Spring Budget 2023 – What Are The Predictions?

As the daffodils are in full bloom, a sense of minor optimism and confidence greets the Spring Budget 2023. It seems ages since the Chancellor’s gloomy November Autumn statement. The headline announcement was no doubt the top 45% income tax additional rate being lowered to £125,140. With the economy in major recovery mode, and a further hike to the Energy Price Guarantee (EPG) set to transpire in April, this Spring Budget will be crucial for every household in the UK.

That being said, the Institute for Fiscal Studies have predicted a shallower recession. This is due to falling global energy prices and bumper tax revenues reducing the government’s borrowing bill by £31 billion this year so far. This is compared with forecasts made by the Office for Budget Responsibility in the autumn.

We predict just what the Chancellor will announce come in the House of Commons on 15th March 2023…

Business Tax Changes

Despite growing pressure from Conservative MPs, the Chancellor has reportedly ruled out tax cuts in the Spring Budget. The main rate of corporation tax however is set to rise to 25% from 1st April 2023. This means that the UK will be seen as a less attractive location for international businesses. Therefore, the chancellor will no doubt put together a package of measures to ensure international, and UK businesses, will want to trade within the UK. This could perhaps come in the form of announcing future tax cuts over a lengthy scheduled period.

As well as this, a recent fixed period tax break (eg for their first five years of trading) in Spain could provide food for thought for Mr Hunt. The tax break is to encourage international entrepreneurs to set up businesses in their country. A similar measure may be taken up by the Chancellor, especially with corporation tax rising. It’s unquestionable that UK business are in need of some form of incentive support package.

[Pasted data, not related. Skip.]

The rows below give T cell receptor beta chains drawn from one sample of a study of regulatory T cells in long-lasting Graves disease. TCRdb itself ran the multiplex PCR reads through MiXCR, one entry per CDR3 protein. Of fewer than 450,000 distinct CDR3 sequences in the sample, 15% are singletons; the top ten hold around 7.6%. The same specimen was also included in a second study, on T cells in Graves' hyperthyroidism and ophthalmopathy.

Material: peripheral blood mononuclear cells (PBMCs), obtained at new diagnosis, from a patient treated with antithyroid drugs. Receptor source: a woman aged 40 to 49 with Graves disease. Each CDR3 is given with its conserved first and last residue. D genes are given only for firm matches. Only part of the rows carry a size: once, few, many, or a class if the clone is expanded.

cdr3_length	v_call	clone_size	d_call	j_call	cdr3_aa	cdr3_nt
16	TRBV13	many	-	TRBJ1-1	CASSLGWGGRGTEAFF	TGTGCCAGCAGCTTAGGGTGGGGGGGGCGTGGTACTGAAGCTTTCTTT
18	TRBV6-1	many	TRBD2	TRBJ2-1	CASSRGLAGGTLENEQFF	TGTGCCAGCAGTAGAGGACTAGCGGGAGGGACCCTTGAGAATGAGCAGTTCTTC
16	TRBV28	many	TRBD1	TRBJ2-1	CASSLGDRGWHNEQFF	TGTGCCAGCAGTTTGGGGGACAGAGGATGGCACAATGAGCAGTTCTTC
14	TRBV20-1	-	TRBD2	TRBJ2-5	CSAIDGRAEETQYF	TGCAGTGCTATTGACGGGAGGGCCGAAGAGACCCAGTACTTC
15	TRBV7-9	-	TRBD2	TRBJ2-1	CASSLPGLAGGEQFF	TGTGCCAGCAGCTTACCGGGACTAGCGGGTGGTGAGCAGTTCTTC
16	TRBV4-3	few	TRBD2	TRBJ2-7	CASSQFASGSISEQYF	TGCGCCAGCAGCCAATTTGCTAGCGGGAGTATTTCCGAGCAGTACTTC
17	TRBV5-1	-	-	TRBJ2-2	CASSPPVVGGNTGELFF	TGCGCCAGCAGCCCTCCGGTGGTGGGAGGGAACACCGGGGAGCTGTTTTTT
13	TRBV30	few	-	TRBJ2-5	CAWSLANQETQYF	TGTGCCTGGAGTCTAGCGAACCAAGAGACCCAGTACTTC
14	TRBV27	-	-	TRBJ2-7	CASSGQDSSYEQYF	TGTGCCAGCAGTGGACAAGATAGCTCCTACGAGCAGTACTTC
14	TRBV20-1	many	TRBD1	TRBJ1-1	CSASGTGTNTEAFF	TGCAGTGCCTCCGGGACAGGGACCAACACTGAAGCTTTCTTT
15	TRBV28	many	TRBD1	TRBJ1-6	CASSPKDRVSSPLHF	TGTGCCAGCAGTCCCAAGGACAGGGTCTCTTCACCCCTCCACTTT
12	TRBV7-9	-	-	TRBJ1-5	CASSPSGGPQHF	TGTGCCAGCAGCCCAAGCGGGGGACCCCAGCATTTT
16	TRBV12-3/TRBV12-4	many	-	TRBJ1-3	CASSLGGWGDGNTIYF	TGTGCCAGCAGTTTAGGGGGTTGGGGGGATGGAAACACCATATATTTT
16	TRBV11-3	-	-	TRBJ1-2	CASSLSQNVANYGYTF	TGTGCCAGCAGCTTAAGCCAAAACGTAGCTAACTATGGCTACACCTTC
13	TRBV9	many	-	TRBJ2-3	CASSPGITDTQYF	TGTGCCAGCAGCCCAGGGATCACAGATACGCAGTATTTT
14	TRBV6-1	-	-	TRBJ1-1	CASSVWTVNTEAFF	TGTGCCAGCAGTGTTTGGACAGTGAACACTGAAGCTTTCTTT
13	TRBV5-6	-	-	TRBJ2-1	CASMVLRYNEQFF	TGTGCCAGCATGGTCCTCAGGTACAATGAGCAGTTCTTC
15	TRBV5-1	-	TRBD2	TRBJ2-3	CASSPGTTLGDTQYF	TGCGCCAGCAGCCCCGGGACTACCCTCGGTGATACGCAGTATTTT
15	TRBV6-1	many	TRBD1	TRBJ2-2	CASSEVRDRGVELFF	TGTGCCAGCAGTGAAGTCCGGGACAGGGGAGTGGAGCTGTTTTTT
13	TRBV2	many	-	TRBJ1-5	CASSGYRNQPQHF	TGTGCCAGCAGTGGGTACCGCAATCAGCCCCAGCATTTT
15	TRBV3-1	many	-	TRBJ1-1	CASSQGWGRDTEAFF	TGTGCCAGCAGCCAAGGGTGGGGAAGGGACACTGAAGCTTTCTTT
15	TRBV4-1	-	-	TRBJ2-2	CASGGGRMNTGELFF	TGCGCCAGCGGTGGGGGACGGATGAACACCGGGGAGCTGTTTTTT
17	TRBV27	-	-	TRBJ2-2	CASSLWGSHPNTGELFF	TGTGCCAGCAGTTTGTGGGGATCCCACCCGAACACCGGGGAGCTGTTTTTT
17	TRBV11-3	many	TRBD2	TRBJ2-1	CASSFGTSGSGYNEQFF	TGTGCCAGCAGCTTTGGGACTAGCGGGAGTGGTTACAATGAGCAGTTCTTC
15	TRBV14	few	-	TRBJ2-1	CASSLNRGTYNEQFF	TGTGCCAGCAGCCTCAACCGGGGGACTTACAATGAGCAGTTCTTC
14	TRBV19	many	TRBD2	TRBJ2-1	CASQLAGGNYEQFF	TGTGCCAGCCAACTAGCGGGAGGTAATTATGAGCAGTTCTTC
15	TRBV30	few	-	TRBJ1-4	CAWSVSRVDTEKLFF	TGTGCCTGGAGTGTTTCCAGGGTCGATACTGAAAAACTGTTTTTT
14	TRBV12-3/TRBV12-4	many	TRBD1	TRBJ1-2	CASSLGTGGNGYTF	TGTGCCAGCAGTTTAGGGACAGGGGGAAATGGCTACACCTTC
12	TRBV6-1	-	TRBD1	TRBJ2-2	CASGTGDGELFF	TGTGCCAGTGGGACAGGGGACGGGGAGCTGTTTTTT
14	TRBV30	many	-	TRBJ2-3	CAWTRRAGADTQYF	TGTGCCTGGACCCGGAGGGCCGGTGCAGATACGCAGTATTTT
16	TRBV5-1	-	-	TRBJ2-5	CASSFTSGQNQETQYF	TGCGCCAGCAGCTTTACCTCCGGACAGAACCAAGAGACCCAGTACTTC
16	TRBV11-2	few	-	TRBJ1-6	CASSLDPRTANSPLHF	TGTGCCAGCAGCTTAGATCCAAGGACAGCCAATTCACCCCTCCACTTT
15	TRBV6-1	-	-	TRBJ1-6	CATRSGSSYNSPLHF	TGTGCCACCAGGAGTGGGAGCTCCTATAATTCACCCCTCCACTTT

Anti-tax avoidance measures may also prove to be a likely announcement. An estimated tax gap of £32 billion remains one of the government’s top priorities in raising revenue for the economy. One way this could be done is enforcing action against the estimated 10,000 or more overseas companies owning UK residential property who did not register with Companies House by the 31 January 2023 deadline.

Energy Price Cap Increase

Despite the ongoing economic pressures related to the cost of living crisis, the energy bill price cap increase is likely to go ahead from April. This means businesses will get a discount on wholesale prices of gas and electricity, as opposed to a fixed price. The Energy Bills Discount Scheme (EBDS) is set to run until 31st March 2024.

Some businesses who are considered energy intensive will be eligible for a higher discount. These libraries, museums, and certain other manufacturers. Businesses will only benefit from the new scheme when energy bills are high. This remains a problem for physical activity related businesses. Under the criteria, they are not considered vulnerable to high energy prices. This therefore means they will be prone to high costs not covered by the EBDS.

There have been growing calls within the industry for more support. These include swimming pools, leisure centres, and gyms. The Chancellor is expected to outline in fine detail the new Energy Bills Discount Scheme in the Spring Budget. The EBDS will be replacing the Energy Bill Relief Scheme.